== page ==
How did Second Step get started? Where did you meet your band mates?
Tom Manno (bass), Andrew Lee (guitar) and Ross Morgan (sax) and had already been jamming for a few weeks before I came along. I met Tom in High School gym class. After finding out he had a ska band I asked if he needed a singer. He invited me to rehearsal that week.

How would you describe the early sound of the band? Did you make a conscious decision to play ska and reggae?
The decision wasn't conscious but I really loved ska. The early sound of the band had a basic rock song structure, vocal harmonies, reggae influences and a prominent saxophone part.

Were you aware that there were other ska bands forming in NYC at the time? Had you seen or heard The Toasters? What was the time line from the formation of the band to first gig?
I knew about Urban Blight 'cause I used to go to their matinee's. I think it was just a few weeks (4?) after rehearsing that we had our first show. Shortly after that I met The Boilers and The A-Kings and The Citizens (i think that was their name) . The Toasters were kinda last on my radar.

Tell me about the way you and Constant Bernard worked together as co-lead vocalists. I always loved the vocal interplay between the two of you.
Thank You. At first he was just brought in as a chatter / toaster. Everybody loved him and we started using him more and more. Andrew always had a lot of good vocal ideas for us to play around with and we just ran with it. The more intense the music got the more we wanted to wind up the crowd.

As one of the only NYC Ska bands with a female lead singer, Second Step really stood out. Tell me what it was like as the only woman in a scene full of men.
I ain't gonna lie, it was tough defending my ideas at rehearsal with four+ guys. Luckily we wrote a lot of songs one on one. Dating sucked too. Gotta tell ya, the fellas weren’t that into me back then. But later in life a few admitted they ‘..had a crush on me back in the day...’ but were too shy to approach me. I may have been the only female musician in a band but I certainly wasn’t the only female on the scene; My closest friends were Rude Girls.

What was the New York ska scene of the mid-80's like? I always got the impression that it was a very tight knit scene.
The scene was always really open and friendly. It was great. It was great to hang out with people with similar taste, beliefs and values. To have a hang-out spot where you knew everyone and they were always happy to see you. To perform in front of crowds that came specifically to see you. It was a mixture of students from all over the city where race and class were overlooked. I could see how one might think it was a tightly knit scene ... I can't say but I usually went out with some-one from school, my neighborhood or someone close to the band and having that one hang out buddy always made the night a lot of fun.

Can you share any unusual stories about any live shows that were particularly memorable? Did the band tour at all outside NYC?
We toured a lot. With an ever changing lineup... but I toured with the band for about 4 years. Up and down the East Coast. Until I quit. One time Andrew's guitar got caught in these hoop earrings I was wearing - and I got a little electric shock. One time I got high before a show and forgot lyrics. Never did that again...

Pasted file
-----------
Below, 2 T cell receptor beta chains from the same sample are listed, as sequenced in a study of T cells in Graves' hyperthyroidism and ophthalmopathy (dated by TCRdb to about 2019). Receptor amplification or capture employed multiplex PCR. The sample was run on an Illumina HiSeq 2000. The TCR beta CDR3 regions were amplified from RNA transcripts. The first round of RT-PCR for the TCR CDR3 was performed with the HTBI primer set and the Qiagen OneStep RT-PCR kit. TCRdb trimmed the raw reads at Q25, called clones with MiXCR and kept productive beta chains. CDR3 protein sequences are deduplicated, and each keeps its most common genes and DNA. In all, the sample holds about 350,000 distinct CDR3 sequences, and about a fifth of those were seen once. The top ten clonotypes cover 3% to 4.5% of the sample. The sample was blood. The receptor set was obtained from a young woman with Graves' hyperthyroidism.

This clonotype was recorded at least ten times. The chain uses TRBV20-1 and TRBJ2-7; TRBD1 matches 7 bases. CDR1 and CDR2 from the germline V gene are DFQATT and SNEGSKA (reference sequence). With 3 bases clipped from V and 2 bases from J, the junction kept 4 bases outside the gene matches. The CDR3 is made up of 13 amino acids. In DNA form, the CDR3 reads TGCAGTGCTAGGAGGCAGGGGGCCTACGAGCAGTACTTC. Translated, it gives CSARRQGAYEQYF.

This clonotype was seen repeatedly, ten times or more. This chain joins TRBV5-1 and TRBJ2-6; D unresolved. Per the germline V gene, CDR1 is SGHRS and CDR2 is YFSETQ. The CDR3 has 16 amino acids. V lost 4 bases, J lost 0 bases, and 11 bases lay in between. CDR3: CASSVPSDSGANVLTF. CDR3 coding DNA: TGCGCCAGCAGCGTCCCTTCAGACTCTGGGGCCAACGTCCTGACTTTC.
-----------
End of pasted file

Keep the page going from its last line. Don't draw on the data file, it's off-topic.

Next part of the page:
What are your lasting memories of performing with Second Step and the NYC ska scene of the 80's?
The very first show left such an impression on me, of what life as a performer could be. The place was packed, the lights were pink and hot and everyone liked us. There was so much encouragement at that first show. After that we had our second gig at CBGB's and FISHBONE came! They got on stage and skanked with us. A Very Cool Memory. I remember Constant telling me that Kendall and Angelo were inside and I said “Can’t you be serious for once, we’re about to play at CBGB’s!”

The scene was growing and everyone in it defined themselves by fashion, music and multiculturalism. I loved how that interpreted our social and political points of view.Another big moment was opening up for Fishbone at Irving Plaza. They played our video right before we went on and the person next to me said "Is that you?" I felt almost famous. Blanche's, (now Lucy’s) was the hang out spot. It was our Cheers, if you will... Vespa's out front, pork-pie hats, Monkey Boots, Pointy Shoes, 2-Tone Outfits, Tompkins Sq. Park across the street had NO curfew for closing...It was the most I have ever been surrounded by like minded people. Our picture is still on the wall.

Another lasting impression is when we won the battle of the bands in Prospect Park. What a feeling knowing so many people like your music! The win afforded us the opportunity to open up for Dr. John the following week. When I walked onto that stage, I saw what seemed like thousands of people, I froze. I had NEVER performed in front of a crowd that big. That was incredible. The only other time I froze like that was when Afrika Bambatta came to one of our rehearsals.

Once we got on the road I saw way too many body parts. Ugh, its burned into my memory -yuk-I’ll leave that one alone.